ANTS – Social Insects with Complex Structures – By Tasaddaq Nazir
Kingdom: Animalia Phylum: Arthropoda Conservation Status: Least Concern
Class: Insecta Order: Hymenoptera Predators: Insects, Echidna, Anteater
Family: Formicidae Common Name: Ant Size (L):2mm – 25mm (0.08in – 1in)
Found: Worldwide Diet: Omnivore Scientific Name: Formicidae
Skin Type: Shell Favorite Food:Leaves Average Lifespan: 3 months
Number of Species: 12,000 Habitat: Soil and cavities in wood
Colour: Brown, Black, Red Special Features: Social insects
Average Litter Size: 1,000
Main Prey: Leaves, Fungi, Insects
Ants are social insects of the family Formicidae. It is believed that ants have developed from wasp like creatures 100 million years ago. Ants make up 1/10 of the total world animal tissue. They can lift up to 50 times, and can pull more than 30 times its own body weight. Some species of ants do not and some sleep seven hours in a day. They are skinny insects and have two stomachs. One for their own use and other to store food. They cannot eat leaves because it is difficult to digest cellulose.
There are different types of ants including the driver ant, honeypot ant, army ants, weaver ant and bulldog ant. Army Ants are nomadic. They do not make their homes and journey is their hobby. There are more than 22,000 different species all around the world. They are smartest species of insects with about 250,000 brain cells but live very short an average life span of 45-60 days.
There is a variety of colors including red, black, brown, yellow, green or metallic blue. Normally ants are wingless insect. Only queen has wings which she shed out when start a new Nest. Male of some species also have wings for a short time. Their sizes are also variable start from 0.75 to 52 millimeters. The largest specie yet known is Titanomyrma giganteum. The queen of which was 6 centimeters long with a wingspan of 15 centimeters. Now the largest ant is the Queen ant of the African Driver (Army) Ant in a genus Dorylus which is 4 centimeters long. The smallest ant is in the genus Carebara. Size is less than 1 millimeter. Even it is difficult to see with the naked eye.
There are three types of ants in a colony: the queen, the female workers, and males. Fertilized eggs produce female ants which include queens, workers or soldiers. Unfertilized eggs produce male ants.
The Queens are larger in size. They have a bigger thorax than the workers and this is due to the wing muscles of the queen. The abdomen is also larger due to egg producing organs. The queen is very important for a survival of colony. It is impossible for colony survival without the Queen. After a mate she spends her whole life in laying egg. Male ants are normally the smallest. They only mate with queen. They live no more than few weeks. The female are the worker ants. They do daily tasks of the colony such as foraging, brood care, nest repair, defense, and taking care of the queen. They builds the nest and supplies the food to the colony. Worker ants also keep nest clean and tidy. They dump rubbish outside their nests. They leaves a trail of scent to good food sources which other ants can follow. They also keep the eggs and larvae in different groups according to ages. At night they move the eggs and larvae deep into the nest to protect them from the cold. To keep them warm during day time they move eggs to the top of the nest. Workers only live for about 45-60 days. Some ant species have soldiers. Their job is to protect the nest. They have huge head and powerful jaws to attack.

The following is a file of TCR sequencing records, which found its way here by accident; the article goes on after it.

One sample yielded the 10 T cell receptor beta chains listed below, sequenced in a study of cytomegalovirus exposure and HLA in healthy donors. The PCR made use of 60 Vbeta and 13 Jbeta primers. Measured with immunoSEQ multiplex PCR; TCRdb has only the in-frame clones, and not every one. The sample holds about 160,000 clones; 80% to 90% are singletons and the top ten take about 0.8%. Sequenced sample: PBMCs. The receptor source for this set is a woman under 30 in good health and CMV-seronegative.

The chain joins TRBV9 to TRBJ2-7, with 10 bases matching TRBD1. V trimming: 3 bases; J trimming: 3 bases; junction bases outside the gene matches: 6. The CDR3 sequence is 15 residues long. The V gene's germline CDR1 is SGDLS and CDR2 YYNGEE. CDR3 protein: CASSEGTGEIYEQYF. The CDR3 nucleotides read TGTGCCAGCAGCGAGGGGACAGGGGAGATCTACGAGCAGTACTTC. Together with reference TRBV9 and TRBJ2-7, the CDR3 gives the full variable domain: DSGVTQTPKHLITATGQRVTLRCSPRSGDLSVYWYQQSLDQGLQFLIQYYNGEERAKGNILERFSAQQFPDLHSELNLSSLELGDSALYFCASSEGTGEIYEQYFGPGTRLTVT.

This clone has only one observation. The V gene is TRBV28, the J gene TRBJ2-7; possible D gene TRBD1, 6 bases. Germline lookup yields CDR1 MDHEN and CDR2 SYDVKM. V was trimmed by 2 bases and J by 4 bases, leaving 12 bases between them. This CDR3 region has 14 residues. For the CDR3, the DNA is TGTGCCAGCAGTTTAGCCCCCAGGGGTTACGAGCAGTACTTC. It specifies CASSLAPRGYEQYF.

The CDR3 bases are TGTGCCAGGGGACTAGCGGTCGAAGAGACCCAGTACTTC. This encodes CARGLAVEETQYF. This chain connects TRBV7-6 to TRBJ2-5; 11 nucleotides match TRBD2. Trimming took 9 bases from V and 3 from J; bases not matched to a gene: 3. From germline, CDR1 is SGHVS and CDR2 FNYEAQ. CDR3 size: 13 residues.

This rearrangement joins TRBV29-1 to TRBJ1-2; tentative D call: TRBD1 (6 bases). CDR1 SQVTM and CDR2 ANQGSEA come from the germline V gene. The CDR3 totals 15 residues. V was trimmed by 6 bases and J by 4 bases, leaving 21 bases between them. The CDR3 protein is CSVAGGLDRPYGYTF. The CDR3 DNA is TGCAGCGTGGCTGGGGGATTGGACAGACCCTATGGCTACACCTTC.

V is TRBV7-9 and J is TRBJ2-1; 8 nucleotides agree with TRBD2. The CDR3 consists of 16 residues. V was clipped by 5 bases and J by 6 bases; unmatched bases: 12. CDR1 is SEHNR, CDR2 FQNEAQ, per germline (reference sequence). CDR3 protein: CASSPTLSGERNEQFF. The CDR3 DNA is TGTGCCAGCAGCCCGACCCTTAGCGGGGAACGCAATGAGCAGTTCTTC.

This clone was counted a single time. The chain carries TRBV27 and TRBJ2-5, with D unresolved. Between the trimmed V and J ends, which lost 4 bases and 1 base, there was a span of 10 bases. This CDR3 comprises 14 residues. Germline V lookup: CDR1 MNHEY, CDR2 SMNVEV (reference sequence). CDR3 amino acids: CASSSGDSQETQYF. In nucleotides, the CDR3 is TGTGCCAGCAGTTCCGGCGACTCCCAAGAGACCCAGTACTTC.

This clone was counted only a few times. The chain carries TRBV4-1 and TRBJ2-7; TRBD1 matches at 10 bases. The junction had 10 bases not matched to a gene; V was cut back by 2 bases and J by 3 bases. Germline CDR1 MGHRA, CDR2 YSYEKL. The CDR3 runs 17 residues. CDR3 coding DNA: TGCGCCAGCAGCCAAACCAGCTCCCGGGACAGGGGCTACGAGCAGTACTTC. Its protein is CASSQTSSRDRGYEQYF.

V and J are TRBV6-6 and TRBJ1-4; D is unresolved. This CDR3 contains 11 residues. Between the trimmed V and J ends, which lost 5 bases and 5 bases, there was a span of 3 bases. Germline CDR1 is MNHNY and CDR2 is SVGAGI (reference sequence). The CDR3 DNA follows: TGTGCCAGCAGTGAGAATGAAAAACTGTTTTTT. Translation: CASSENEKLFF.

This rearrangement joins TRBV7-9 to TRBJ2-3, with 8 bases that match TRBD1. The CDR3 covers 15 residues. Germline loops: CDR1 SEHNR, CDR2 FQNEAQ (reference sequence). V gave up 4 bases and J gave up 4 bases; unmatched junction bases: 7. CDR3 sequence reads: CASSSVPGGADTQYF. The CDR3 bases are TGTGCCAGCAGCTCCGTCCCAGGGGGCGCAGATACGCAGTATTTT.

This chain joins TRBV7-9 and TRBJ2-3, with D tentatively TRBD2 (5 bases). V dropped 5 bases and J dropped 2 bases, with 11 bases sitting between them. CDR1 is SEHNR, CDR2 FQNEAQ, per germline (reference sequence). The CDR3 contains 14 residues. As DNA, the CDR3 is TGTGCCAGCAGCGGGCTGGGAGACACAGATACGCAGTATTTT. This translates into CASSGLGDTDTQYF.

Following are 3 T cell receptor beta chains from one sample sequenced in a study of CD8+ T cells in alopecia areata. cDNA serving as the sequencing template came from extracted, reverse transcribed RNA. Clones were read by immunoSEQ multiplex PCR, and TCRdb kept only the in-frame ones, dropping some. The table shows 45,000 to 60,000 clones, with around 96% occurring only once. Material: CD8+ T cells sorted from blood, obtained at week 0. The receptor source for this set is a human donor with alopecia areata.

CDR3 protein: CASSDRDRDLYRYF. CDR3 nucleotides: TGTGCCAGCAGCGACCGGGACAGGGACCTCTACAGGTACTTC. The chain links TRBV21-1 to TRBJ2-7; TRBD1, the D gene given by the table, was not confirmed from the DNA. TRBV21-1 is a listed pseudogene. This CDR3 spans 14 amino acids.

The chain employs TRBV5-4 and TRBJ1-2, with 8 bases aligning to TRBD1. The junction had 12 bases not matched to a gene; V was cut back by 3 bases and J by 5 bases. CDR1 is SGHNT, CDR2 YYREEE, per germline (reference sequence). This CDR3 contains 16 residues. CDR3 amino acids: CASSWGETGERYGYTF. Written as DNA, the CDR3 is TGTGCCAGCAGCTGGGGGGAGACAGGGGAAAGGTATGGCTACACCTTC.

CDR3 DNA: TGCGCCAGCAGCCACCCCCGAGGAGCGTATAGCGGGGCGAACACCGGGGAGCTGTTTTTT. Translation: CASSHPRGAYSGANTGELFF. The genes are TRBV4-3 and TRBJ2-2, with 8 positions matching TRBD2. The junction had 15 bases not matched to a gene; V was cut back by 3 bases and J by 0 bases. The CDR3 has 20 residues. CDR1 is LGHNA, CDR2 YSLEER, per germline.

Ants have a hive mind. Ant brains are largest amongst insects. An ant brain has about 250 000 brain cells. Ants have different body parts.
Legs: Ants have six legs. Each leg has three joints. There are two sharp claws at the end of each leg. Claws help the ant to dig tunnels and climb walls without falling. Ants have a brush at the end of front legs to clean themselves.
Head: The head is made up of the jaws, the eyes, and the antennae. They have strong jaws and can tunnel through concrete and brick. The jaws open and shut sideways.
Thorax: All of the ant’s legs are attached to this middle body section.
Abdomen: Contains the intestines, a poison gland and two stomachs. One stomach holds the food for itself and second stomach for storage.
Antennae/Feelers: Ants have elbowed antennae. The antennae are special organs used by the ant to smell, touch, taste, and hear. Some ants have formic acid on their antennas.
Mandible/Jaw: An ant uses its mandibles to carry objects and can also use them as a weapon during a fight. Many ants have stingers that contain poison. The Bullet Ant have world’s most power full sting. It measures a 4+ on the Schmidt sting pain index.
Eyes: Some ants are blind, however other have good sight. Ant have two compound eyes. Blind ants use sense of smell and touch to navigate.
Exoskeleton: Like all insects, ants have exoskeleton which protects them.